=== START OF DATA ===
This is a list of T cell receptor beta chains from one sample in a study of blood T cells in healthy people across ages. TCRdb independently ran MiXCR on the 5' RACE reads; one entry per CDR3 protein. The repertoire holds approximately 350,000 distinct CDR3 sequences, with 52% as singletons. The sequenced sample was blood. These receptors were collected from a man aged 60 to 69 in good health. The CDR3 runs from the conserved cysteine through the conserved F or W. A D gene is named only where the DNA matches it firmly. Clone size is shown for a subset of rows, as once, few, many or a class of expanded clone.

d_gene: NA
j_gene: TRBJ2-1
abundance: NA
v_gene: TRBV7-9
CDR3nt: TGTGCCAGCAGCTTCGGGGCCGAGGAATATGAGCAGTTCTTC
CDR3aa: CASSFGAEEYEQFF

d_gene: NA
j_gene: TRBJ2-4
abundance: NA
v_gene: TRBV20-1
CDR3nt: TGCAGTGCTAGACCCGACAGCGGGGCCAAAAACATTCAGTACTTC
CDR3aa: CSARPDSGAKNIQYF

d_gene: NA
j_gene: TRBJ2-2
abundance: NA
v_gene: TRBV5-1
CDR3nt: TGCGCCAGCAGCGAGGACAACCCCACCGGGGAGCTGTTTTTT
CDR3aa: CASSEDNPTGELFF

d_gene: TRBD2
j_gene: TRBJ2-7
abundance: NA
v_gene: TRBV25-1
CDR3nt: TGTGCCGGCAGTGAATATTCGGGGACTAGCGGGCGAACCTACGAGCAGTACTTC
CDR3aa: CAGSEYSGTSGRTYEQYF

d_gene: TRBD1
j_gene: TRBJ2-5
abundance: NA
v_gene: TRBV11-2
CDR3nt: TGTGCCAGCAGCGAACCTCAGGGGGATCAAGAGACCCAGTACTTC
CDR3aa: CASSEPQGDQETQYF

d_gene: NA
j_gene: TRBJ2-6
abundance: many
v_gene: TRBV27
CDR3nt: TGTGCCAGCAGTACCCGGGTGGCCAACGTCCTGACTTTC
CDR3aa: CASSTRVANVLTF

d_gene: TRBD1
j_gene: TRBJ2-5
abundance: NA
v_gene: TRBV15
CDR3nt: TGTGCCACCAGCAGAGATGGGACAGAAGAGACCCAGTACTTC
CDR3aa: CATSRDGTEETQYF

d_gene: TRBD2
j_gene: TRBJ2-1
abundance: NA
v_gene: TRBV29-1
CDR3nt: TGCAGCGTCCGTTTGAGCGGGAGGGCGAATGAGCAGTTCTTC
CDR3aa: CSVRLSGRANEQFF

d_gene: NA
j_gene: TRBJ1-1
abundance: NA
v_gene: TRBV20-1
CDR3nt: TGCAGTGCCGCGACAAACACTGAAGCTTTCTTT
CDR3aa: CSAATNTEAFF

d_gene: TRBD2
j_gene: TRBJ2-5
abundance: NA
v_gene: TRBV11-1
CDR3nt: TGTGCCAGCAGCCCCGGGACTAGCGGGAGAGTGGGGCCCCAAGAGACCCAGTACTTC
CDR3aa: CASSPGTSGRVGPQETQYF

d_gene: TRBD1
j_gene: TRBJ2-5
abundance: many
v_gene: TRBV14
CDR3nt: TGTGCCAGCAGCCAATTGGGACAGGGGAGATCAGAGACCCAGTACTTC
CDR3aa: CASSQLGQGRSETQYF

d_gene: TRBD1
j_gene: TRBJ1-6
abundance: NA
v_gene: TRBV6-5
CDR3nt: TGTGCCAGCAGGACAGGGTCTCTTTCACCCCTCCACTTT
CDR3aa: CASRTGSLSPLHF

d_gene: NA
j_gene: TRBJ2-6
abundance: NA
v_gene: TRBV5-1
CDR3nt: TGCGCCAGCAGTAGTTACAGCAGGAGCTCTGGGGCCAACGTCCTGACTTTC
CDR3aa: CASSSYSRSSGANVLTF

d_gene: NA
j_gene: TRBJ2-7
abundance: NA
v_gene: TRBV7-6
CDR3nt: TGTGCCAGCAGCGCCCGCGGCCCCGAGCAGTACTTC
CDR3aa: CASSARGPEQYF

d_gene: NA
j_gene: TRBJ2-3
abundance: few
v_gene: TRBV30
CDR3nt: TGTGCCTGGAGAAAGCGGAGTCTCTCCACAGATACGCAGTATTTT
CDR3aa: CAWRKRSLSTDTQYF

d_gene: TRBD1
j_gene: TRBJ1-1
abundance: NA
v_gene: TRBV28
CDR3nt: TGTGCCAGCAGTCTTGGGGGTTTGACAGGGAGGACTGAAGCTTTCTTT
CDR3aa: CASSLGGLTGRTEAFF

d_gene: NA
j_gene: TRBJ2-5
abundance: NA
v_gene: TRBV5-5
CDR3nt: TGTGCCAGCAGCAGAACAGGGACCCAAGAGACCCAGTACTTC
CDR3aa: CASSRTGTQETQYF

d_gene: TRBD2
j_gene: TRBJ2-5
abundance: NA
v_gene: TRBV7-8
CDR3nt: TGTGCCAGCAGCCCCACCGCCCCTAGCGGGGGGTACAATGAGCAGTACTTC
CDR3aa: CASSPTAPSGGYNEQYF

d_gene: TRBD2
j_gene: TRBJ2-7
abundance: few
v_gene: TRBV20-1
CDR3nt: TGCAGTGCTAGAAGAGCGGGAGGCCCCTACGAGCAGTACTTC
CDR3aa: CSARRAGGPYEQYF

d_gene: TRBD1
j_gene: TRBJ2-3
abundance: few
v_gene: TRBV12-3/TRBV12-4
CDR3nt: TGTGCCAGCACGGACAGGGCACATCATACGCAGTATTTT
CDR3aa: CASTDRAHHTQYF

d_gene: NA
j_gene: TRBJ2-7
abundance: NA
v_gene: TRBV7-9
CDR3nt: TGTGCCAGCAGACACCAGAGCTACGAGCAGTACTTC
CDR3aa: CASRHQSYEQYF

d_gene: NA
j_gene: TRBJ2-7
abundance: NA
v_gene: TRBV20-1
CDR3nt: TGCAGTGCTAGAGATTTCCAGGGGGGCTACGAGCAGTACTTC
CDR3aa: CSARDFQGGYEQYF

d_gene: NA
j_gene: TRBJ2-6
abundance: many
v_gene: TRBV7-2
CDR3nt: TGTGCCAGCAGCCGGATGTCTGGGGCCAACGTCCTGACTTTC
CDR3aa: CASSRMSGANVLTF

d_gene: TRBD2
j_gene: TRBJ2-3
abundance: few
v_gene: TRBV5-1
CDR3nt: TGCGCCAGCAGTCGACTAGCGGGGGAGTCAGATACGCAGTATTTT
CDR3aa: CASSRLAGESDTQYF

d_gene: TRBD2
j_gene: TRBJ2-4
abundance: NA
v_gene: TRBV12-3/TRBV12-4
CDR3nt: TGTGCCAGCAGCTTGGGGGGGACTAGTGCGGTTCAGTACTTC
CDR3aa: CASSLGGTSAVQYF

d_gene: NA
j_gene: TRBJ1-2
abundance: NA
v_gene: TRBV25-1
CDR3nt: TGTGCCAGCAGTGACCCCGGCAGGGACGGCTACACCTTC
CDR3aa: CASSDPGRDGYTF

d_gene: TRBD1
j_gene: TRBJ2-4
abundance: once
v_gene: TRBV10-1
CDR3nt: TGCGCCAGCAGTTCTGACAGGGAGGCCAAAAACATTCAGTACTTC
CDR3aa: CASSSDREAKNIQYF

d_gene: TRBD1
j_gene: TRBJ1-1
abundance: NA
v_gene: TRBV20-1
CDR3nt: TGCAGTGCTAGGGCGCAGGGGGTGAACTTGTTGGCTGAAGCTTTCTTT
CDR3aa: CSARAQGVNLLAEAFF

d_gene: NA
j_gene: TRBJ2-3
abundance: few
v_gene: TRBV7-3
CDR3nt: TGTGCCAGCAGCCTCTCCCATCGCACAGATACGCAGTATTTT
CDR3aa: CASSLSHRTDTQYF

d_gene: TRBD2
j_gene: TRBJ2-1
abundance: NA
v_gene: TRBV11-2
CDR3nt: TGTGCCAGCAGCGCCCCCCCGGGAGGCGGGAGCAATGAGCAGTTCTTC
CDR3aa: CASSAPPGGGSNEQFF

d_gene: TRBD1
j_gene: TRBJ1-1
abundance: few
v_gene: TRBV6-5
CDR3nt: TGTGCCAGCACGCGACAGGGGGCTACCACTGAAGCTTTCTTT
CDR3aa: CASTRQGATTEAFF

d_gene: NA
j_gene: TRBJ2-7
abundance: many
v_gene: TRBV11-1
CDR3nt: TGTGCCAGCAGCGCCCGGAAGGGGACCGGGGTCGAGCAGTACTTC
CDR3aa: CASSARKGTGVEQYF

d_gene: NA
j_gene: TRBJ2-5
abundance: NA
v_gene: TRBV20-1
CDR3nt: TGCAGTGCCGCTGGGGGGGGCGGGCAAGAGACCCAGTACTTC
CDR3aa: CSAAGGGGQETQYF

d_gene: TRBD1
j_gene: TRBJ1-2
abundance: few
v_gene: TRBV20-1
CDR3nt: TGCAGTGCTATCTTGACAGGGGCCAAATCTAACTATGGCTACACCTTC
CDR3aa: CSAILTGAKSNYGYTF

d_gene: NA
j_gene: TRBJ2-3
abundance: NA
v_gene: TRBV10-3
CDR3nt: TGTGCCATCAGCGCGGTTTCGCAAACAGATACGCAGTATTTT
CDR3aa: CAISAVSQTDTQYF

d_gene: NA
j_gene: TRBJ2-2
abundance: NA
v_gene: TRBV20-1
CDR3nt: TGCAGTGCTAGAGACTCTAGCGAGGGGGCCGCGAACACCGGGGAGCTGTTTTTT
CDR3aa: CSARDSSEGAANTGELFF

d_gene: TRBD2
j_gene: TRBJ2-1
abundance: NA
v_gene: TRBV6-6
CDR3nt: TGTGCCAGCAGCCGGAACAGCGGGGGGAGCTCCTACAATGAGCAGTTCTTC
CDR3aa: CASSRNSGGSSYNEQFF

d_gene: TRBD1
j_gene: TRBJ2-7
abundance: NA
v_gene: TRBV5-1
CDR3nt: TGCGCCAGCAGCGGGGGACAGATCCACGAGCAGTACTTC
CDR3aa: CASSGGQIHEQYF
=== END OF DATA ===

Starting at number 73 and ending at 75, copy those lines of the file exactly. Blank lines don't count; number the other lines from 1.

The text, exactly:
CDR3aa: CASRTGSLSPLHF

d_gene: NA
j_gene: TRBJ2-6